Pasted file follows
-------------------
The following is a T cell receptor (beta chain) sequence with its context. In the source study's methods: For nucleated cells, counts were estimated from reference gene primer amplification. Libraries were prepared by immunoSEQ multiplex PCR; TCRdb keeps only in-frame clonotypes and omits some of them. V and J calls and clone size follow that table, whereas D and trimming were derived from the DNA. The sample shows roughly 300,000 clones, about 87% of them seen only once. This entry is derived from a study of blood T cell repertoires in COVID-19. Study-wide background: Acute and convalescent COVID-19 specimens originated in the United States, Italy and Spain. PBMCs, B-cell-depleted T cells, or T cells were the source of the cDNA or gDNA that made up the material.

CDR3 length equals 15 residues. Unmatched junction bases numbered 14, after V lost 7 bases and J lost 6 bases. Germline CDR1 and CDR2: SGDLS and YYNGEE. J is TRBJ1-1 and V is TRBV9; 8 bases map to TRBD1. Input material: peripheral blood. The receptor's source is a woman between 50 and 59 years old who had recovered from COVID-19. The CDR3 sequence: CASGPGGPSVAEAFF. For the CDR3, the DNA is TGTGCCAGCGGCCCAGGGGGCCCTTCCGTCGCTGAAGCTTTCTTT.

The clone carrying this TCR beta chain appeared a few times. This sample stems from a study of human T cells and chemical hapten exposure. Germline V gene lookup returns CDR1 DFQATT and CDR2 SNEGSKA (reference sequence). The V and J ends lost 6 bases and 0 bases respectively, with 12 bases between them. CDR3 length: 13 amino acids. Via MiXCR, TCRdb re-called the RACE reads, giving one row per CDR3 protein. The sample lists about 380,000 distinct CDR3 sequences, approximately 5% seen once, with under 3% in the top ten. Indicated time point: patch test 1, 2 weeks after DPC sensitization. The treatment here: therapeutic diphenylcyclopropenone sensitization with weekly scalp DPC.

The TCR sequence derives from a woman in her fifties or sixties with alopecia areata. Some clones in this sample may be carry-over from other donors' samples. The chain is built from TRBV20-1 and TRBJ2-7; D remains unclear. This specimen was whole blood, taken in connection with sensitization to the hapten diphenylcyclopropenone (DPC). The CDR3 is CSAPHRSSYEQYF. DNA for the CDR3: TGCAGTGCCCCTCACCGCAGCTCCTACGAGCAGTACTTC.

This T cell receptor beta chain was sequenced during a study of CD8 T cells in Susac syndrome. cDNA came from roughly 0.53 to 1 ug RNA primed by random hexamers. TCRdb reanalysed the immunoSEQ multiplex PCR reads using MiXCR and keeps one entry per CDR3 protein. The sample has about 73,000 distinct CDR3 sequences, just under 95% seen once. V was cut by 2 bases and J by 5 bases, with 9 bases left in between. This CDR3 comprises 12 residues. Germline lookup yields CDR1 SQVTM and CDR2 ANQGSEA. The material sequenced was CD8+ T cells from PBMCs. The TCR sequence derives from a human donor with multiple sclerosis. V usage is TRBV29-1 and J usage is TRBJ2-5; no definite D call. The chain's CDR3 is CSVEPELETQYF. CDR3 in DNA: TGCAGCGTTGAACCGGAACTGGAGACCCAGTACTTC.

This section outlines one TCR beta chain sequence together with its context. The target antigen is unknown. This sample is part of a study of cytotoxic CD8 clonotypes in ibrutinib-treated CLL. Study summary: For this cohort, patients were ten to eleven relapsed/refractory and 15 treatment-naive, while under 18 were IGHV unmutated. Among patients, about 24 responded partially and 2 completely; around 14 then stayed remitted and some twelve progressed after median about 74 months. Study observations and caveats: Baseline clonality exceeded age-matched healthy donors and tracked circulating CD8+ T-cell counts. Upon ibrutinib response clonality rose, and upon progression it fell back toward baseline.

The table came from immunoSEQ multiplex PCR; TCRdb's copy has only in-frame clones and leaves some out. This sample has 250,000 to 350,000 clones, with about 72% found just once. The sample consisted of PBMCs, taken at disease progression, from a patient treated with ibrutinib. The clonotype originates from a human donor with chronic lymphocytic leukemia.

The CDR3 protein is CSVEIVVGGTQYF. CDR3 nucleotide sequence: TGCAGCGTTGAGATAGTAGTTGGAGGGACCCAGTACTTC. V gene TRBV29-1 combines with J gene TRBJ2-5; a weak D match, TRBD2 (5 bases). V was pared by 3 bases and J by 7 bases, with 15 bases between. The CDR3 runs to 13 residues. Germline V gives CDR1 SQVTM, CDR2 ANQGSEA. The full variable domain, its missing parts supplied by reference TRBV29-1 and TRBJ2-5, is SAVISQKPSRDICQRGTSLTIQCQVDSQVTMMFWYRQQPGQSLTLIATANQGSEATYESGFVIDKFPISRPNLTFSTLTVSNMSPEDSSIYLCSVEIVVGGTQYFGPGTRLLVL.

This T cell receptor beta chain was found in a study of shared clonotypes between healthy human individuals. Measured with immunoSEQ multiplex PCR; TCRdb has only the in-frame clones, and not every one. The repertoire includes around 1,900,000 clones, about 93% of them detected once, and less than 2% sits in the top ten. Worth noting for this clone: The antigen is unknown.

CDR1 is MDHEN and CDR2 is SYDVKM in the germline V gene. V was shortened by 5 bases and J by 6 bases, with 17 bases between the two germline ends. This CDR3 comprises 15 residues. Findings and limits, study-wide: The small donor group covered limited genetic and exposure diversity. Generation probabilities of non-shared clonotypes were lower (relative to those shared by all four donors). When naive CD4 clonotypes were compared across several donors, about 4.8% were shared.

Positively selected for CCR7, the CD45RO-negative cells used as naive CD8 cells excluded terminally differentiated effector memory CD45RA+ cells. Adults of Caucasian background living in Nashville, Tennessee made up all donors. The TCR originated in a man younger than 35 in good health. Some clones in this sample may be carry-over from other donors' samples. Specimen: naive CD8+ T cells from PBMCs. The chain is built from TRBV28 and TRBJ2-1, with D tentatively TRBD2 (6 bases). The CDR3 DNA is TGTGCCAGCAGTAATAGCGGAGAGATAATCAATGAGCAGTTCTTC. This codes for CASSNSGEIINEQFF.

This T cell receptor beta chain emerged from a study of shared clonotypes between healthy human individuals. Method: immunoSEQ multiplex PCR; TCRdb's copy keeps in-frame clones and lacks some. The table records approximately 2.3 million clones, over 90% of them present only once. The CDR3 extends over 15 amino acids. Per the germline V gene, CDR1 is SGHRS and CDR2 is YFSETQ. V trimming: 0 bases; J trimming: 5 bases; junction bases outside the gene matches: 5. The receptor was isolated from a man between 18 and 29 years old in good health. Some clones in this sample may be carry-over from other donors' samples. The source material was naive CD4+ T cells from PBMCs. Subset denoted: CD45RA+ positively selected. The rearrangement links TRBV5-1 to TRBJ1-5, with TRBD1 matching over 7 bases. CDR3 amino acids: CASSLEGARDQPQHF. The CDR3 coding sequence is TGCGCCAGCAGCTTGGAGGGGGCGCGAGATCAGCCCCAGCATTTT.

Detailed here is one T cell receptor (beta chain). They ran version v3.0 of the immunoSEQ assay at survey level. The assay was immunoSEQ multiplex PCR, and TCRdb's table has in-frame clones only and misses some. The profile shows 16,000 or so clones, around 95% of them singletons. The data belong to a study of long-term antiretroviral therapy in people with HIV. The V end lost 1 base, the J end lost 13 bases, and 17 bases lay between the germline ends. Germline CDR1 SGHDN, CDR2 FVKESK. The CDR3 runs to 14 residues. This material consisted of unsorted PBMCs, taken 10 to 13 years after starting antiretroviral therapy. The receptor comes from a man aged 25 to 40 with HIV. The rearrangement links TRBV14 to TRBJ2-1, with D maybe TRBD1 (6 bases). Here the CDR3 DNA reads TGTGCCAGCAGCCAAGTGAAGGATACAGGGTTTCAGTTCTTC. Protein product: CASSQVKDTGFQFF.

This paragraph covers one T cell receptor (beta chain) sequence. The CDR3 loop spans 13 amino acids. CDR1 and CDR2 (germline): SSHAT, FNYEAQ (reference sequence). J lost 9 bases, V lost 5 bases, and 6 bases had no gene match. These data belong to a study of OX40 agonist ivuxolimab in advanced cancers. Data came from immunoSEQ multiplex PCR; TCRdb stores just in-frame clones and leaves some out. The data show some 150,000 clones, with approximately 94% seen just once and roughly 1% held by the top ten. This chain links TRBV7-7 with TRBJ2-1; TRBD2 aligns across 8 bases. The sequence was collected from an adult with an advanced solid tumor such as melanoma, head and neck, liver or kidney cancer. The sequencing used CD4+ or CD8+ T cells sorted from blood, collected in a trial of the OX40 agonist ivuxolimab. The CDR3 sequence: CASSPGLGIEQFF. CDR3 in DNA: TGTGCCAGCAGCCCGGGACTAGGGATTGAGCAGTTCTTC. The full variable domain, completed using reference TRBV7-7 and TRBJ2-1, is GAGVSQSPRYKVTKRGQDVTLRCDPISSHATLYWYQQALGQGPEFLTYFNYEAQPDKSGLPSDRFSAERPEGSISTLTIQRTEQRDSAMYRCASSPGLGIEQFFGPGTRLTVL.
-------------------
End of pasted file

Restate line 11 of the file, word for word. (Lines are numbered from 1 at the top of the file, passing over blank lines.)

Positively selected for CCR7, the CD45RO-negative cells used as naive CD8 cells excluded terminally differentiated effector memory CD45RA+ cells. Adults of Caucasian background living in Nashville, Tennessee made up all donors. The TCR originated in a man younger than 35 in good health. Some clones in this sample may be carry-over from other donors' samples. Specimen: naive CD8+ T cells from PBMCs. The chain is built from TRBV28 and TRBJ2-1, with D tentatively TRBD2 (6 bases). The CDR3 DNA is TGTGCCAGCAGTAATAGCGGAGAGATAATCAATGAGCAGTTCTTC. This codes for CASSNSGEIINEQFF.